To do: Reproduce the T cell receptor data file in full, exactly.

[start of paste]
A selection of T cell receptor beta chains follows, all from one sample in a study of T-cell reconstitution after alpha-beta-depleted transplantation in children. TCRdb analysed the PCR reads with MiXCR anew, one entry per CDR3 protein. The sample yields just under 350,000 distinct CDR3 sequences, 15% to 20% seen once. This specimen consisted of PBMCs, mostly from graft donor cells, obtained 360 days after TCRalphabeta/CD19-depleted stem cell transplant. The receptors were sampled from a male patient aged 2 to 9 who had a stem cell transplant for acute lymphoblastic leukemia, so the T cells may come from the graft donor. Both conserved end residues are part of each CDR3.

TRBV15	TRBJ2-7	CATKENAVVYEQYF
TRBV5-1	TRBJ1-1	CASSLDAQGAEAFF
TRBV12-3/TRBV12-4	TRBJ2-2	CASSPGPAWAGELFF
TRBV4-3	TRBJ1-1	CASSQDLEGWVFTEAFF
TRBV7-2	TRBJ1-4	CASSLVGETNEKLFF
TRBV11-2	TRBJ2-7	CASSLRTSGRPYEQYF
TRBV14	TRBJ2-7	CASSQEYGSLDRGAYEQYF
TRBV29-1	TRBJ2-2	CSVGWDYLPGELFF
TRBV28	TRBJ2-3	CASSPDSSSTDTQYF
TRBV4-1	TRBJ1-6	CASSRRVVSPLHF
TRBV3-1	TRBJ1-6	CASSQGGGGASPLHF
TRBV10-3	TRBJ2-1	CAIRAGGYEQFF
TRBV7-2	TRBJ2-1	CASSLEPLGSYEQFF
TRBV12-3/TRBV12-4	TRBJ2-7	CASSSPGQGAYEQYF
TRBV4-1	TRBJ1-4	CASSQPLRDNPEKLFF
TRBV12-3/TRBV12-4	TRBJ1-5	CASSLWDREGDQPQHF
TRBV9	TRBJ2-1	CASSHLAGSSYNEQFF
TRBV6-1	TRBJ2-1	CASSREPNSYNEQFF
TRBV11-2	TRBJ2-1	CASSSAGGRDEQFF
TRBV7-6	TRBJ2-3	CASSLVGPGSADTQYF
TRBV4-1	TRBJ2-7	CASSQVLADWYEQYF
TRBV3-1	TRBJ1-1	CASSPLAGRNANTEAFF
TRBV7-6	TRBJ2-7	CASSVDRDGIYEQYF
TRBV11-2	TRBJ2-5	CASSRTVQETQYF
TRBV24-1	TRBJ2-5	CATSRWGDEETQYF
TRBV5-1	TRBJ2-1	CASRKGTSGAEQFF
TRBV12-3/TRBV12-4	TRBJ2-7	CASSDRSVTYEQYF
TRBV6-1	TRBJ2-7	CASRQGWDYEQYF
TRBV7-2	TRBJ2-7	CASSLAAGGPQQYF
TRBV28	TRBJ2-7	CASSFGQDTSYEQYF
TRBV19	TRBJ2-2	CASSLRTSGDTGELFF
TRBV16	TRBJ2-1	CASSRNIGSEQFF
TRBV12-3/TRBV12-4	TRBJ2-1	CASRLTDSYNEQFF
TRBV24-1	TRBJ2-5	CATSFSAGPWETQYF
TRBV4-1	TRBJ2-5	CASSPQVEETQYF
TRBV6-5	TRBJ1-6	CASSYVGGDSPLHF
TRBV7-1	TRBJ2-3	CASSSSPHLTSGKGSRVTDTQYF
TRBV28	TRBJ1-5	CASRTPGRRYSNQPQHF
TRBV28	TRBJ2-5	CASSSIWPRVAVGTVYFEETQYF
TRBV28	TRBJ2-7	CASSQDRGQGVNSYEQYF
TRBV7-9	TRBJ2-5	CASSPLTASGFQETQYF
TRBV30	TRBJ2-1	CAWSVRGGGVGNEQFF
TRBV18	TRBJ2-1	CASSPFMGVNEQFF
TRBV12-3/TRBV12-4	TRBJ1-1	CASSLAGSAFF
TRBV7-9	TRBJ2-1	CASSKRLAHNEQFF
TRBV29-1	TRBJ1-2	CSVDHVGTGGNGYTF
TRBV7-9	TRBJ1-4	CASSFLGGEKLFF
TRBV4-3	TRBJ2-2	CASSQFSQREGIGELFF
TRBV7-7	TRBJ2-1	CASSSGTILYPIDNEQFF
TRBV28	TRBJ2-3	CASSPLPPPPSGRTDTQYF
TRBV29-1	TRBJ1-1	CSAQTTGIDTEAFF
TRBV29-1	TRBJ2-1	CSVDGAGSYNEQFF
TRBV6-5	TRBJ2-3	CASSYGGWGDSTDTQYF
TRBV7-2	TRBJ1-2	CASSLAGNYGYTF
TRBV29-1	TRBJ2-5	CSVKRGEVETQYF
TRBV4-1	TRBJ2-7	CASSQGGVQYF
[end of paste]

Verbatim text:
A selection of T cell receptor beta chains follows, all from one sample in a study of T-cell reconstitution after alpha-beta-depleted transplantation in children. TCRdb analysed the PCR reads with MiXCR anew, one entry per CDR3 protein. The sample yields just under 350,000 distinct CDR3 sequences, 15% to 20% seen once. This specimen consisted of PBMCs, mostly from graft donor cells, obtained 360 days after TCRalphabeta/CD19-depleted stem cell transplant. The receptors were sampled from a male patient aged 2 to 9 who had a stem cell transplant for acute lymphoblastic leukemia, so the T cells may come from the graft donor. Both conserved end residues are part of each CDR3.

TRBV15	TRBJ2-7	CATKENAVVYEQYF
TRBV5-1	TRBJ1-1	CASSLDAQGAEAFF
TRBV12-3/TRBV12-4	TRBJ2-2	CASSPGPAWAGELFF
TRBV4-3	TRBJ1-1	CASSQDLEGWVFTEAFF
TRBV7-2	TRBJ1-4	CASSLVGETNEKLFF
TRBV11-2	TRBJ2-7	CASSLRTSGRPYEQYF
TRBV14	TRBJ2-7	CASSQEYGSLDRGAYEQYF
TRBV29-1	TRBJ2-2	CSVGWDYLPGELFF
TRBV28	TRBJ2-3	CASSPDSSSTDTQYF
TRBV4-1	TRBJ1-6	CASSRRVVSPLHF
TRBV3-1	TRBJ1-6	CASSQGGGGASPLHF
TRBV10-3	TRBJ2-1	CAIRAGGYEQFF
TRBV7-2	TRBJ2-1	CASSLEPLGSYEQFF
TRBV12-3/TRBV12-4	TRBJ2-7	CASSSPGQGAYEQYF
TRBV4-1	TRBJ1-4	CASSQPLRDNPEKLFF
TRBV12-3/TRBV12-4	TRBJ1-5	CASSLWDREGDQPQHF
TRBV9	TRBJ2-1	CASSHLAGSSYNEQFF
TRBV6-1	TRBJ2-1	CASSREPNSYNEQFF
TRBV11-2	TRBJ2-1	CASSSAGGRDEQFF
TRBV7-6	TRBJ2-3	CASSLVGPGSADTQYF
TRBV4-1	TRBJ2-7	CASSQVLADWYEQYF
TRBV3-1	TRBJ1-1	CASSPLAGRNANTEAFF
TRBV7-6	TRBJ2-7	CASSVDRDGIYEQYF
TRBV11-2	TRBJ2-5	CASSRTVQETQYF
TRBV24-1	TRBJ2-5	CATSRWGDEETQYF
TRBV5-1	TRBJ2-1	CASRKGTSGAEQFF
TRBV12-3/TRBV12-4	TRBJ2-7	CASSDRSVTYEQYF
TRBV6-1	TRBJ2-7	CASRQGWDYEQYF
TRBV7-2	TRBJ2-7	CASSLAAGGPQQYF
TRBV28	TRBJ2-7	CASSFGQDTSYEQYF
TRBV19	TRBJ2-2	CASSLRTSGDTGELFF
TRBV16	TRBJ2-1	CASSRNIGSEQFF
TRBV12-3/TRBV12-4	TRBJ2-1	CASRLTDSYNEQFF
TRBV24-1	TRBJ2-5	CATSFSAGPWETQYF
TRBV4-1	TRBJ2-5	CASSPQVEETQYF
TRBV6-5	TRBJ1-6	CASSYVGGDSPLHF
TRBV7-1	TRBJ2-3	CASSSSPHLTSGKGSRVTDTQYF
TRBV28	TRBJ1-5	CASRTPGRRYSNQPQHF
TRBV28	TRBJ2-5	CASSSIWPRVAVGTVYFEETQYF
TRBV28	TRBJ2-7	CASSQDRGQGVNSYEQYF
TRBV7-9	TRBJ2-5	CASSPLTASGFQETQYF
TRBV30	TRBJ2-1	CAWSVRGGGVGNEQFF
TRBV18	TRBJ2-1	CASSPFMGVNEQFF
TRBV12-3/TRBV12-4	TRBJ1-1	CASSLAGSAFF
TRBV7-9	TRBJ2-1	CASSKRLAHNEQFF
TRBV29-1	TRBJ1-2	CSVDHVGTGGNGYTF
TRBV7-9	TRBJ1-4	CASSFLGGEKLFF
TRBV4-3	TRBJ2-2	CASSQFSQREGIGELFF
TRBV7-7	TRBJ2-1	CASSSGTILYPIDNEQFF
TRBV28	TRBJ2-3	CASSPLPPPPSGRTDTQYF
TRBV29-1	TRBJ1-1	CSAQTTGIDTEAFF
TRBV29-1	TRBJ2-1	CSVDGAGSYNEQFF
TRBV6-5	TRBJ2-3	CASSYGGWGDSTDTQYF
TRBV7-2	TRBJ1-2	CASSLAGNYGYTF
TRBV29-1	TRBJ2-5	CSVKRGEVETQYF
TRBV4-1	TRBJ2-7	CASSQGGVQYF